Nigeria and three other developing countries are to benefit from a £16.2 million grant from the UK Government to facilitate a united effort against plastic waste globally.
The British High Commission in Nigeria, in a statement in Lagos on Friday, said the grant, from UK’s £500 million Blue Planet Fund, would help tackle plastic pollution and decline of global coral reefs in Nigeria, Ghana, Indonesia and Vietnam.
UK’s Environment Secretary, George Eustice, said the Blue Planet Fund would also support many developing countries on the front line of climate change to reduce poverty and improve the health of their seas.
“Our shared ocean is a vital resource and provides habitat to precious marine life, as well as supporting the livelihoods of one in every 10 people worldwide,” Eustice said.
Head of Climate Change and Energy, West Africa, Sean Melbourne, expressed delight that Nigeria had joined Ghana to begin pioneering the vital work against plastic waste in West Africa.
“The Global Plastic Action Partnership (GPAP) is a multi-stakeholder platform that aims to shape a more sustainable and inclusive world through the eradication of plastic pollution.
“It is uniquely equipped to bring together public, private and civil society leaders to develop joint solutions to the plastic pollution crisis that are both pragmatic and ambitious,” Melbourne said.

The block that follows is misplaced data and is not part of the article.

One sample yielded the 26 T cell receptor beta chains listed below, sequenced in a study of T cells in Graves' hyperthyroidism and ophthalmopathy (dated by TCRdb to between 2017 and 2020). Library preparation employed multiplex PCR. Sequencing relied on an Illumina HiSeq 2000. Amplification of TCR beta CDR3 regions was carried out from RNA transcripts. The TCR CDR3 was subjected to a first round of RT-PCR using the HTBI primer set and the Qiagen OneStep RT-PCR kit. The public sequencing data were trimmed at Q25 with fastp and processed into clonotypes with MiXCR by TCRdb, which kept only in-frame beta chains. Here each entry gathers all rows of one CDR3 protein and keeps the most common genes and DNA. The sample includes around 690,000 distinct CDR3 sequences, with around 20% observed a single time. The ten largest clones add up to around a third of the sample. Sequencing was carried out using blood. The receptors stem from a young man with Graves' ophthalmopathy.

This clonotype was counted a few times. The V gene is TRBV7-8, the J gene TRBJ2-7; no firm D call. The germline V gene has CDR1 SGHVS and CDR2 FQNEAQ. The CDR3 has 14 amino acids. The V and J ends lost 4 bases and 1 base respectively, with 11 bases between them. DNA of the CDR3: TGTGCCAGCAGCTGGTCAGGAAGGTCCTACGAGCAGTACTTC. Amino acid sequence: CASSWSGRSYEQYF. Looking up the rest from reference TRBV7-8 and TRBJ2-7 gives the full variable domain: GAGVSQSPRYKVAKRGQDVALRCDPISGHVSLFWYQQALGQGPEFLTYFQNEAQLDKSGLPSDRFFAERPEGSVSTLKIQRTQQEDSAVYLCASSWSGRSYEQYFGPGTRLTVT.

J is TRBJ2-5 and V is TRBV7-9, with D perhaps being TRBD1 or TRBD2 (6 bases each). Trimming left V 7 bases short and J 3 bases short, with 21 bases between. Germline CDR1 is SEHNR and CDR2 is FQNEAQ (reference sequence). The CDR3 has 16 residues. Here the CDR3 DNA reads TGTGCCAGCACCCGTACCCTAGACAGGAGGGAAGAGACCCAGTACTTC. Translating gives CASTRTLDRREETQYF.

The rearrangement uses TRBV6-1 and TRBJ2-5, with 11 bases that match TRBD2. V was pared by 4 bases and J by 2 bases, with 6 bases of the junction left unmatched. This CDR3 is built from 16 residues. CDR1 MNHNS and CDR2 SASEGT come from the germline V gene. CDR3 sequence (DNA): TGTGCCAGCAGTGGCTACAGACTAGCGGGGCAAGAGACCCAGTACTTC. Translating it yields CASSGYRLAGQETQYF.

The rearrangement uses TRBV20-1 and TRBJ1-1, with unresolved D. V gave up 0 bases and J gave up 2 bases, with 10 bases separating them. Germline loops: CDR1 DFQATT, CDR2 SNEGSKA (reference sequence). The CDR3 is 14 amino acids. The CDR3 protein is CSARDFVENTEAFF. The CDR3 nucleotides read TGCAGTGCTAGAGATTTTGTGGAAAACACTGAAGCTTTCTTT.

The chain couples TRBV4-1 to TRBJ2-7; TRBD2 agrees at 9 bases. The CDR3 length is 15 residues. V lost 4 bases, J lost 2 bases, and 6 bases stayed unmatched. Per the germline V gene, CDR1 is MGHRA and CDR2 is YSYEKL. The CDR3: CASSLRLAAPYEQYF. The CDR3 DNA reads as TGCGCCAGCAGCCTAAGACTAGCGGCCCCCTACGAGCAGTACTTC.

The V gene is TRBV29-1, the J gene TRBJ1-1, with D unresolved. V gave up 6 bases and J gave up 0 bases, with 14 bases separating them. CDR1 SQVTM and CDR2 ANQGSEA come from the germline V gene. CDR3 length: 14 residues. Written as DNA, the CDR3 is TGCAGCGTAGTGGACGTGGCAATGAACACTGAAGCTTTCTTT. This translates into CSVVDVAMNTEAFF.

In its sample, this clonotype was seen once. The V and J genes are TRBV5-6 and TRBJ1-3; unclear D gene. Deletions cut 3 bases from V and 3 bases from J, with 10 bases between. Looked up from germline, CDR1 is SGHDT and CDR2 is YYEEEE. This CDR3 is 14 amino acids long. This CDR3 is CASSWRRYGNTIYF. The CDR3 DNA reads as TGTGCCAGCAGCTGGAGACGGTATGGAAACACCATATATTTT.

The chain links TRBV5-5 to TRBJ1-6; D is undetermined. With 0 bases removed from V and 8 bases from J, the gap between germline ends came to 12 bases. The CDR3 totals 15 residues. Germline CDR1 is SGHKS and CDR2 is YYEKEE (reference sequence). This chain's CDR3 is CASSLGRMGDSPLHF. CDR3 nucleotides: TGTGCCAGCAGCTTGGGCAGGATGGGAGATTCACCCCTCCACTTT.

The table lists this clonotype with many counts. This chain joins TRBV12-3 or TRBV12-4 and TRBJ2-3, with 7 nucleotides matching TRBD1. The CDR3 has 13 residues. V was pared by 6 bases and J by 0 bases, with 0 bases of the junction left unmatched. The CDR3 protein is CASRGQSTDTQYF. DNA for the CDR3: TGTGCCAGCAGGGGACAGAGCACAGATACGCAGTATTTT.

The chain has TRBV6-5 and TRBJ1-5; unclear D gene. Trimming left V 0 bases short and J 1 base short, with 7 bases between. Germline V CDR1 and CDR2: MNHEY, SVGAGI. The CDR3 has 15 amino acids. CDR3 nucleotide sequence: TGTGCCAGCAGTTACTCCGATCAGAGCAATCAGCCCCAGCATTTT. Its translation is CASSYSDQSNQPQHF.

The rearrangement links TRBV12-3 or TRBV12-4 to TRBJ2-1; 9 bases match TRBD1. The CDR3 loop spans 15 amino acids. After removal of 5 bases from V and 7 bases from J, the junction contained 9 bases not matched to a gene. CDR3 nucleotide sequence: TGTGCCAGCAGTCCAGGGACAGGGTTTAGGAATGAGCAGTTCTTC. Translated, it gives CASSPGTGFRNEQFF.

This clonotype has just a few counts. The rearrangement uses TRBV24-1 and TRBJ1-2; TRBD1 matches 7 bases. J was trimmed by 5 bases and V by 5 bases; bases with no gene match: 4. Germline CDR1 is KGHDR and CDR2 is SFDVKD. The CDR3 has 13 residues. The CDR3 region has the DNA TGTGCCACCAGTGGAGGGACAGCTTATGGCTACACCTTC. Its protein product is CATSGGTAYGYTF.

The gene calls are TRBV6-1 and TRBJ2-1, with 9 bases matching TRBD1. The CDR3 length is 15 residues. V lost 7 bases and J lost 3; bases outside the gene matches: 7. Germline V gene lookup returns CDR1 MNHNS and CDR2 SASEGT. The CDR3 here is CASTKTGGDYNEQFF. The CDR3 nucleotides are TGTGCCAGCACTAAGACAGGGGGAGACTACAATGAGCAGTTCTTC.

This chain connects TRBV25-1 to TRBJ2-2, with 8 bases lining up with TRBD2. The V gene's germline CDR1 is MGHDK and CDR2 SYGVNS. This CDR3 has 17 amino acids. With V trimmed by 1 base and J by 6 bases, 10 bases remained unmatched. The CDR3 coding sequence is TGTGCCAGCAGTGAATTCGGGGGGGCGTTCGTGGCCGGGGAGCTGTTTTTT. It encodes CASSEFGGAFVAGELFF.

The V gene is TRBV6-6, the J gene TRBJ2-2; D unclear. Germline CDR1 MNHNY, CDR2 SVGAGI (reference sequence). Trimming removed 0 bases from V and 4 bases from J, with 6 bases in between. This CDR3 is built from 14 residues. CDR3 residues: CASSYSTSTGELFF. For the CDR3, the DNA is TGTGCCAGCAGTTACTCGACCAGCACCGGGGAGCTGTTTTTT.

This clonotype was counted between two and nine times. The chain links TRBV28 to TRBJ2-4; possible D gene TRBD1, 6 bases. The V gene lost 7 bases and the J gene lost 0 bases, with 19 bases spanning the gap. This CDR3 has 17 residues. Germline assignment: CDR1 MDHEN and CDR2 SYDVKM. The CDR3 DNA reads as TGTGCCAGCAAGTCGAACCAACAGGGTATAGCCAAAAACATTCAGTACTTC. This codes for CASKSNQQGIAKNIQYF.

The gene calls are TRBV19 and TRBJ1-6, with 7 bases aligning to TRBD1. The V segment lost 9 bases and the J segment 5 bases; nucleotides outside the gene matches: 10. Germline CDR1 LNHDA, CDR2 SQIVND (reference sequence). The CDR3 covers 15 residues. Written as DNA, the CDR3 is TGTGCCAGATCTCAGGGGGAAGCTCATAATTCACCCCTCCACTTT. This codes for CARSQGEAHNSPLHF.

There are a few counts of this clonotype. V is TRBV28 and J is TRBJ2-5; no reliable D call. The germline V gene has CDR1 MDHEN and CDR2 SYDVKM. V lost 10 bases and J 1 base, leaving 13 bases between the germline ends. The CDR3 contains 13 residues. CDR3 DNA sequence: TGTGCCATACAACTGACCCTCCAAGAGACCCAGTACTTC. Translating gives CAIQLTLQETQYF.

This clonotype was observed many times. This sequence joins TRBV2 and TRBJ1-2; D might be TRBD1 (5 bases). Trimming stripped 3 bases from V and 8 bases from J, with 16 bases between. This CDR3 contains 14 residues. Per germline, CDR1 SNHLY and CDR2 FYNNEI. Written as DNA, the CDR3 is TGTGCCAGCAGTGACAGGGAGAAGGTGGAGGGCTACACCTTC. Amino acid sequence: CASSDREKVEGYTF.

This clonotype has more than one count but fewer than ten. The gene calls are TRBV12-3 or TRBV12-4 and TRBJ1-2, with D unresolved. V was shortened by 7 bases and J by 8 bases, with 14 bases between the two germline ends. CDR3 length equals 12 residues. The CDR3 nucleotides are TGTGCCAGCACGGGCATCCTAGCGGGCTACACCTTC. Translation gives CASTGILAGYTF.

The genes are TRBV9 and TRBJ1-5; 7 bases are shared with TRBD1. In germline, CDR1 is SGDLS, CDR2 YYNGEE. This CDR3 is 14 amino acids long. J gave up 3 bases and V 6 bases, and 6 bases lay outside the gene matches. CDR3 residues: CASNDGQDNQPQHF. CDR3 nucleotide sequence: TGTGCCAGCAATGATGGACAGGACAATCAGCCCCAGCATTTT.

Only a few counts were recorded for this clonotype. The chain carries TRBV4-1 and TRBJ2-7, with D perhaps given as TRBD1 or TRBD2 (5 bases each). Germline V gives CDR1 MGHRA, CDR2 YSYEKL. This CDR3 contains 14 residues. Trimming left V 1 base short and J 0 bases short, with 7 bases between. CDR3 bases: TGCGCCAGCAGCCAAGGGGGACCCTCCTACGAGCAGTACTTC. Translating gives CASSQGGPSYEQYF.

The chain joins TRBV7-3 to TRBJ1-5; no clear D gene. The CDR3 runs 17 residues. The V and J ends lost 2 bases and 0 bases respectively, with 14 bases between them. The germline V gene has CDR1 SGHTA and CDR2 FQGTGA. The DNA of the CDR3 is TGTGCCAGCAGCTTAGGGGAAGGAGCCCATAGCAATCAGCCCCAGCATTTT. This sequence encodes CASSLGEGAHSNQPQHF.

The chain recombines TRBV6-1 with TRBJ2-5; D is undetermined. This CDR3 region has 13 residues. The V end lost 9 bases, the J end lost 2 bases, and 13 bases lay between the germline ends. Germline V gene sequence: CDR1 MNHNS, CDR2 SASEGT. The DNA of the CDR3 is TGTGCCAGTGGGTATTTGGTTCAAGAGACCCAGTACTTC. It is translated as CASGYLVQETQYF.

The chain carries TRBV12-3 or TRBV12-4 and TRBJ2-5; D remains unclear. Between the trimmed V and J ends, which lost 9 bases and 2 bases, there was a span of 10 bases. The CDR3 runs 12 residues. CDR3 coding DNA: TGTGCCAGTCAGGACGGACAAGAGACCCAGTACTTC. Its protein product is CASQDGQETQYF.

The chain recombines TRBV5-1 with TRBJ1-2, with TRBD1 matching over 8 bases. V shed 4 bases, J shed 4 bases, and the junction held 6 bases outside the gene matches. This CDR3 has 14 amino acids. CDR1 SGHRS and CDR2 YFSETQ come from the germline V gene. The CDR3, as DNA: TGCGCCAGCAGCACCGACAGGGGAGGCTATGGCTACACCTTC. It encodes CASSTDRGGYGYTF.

According to the UK High Commission, the programme, financed from the UK’s overseas aid budget, will increase marine protection and tackle plastic pollution
It said that marine pollution, including plastic pollution, is a significant pressure on the marine environment, threatening key species and ecosystems in the world’s ocean and also affecting the health and livelihoods of those living in coastal regions.
“In the run up to the UK hosting the COP26 climate talks in November, the government is working with developing countries to take action to protect and restore our oceans,” it said.
According to the high commission, the UK is also leading calls to protect at least 30 per cent of the land and at least 30 per cent of the ocean by 2030.
“Over 80 countries, including Nigeria and several other West African states, now support the marine protection target,” the statement said.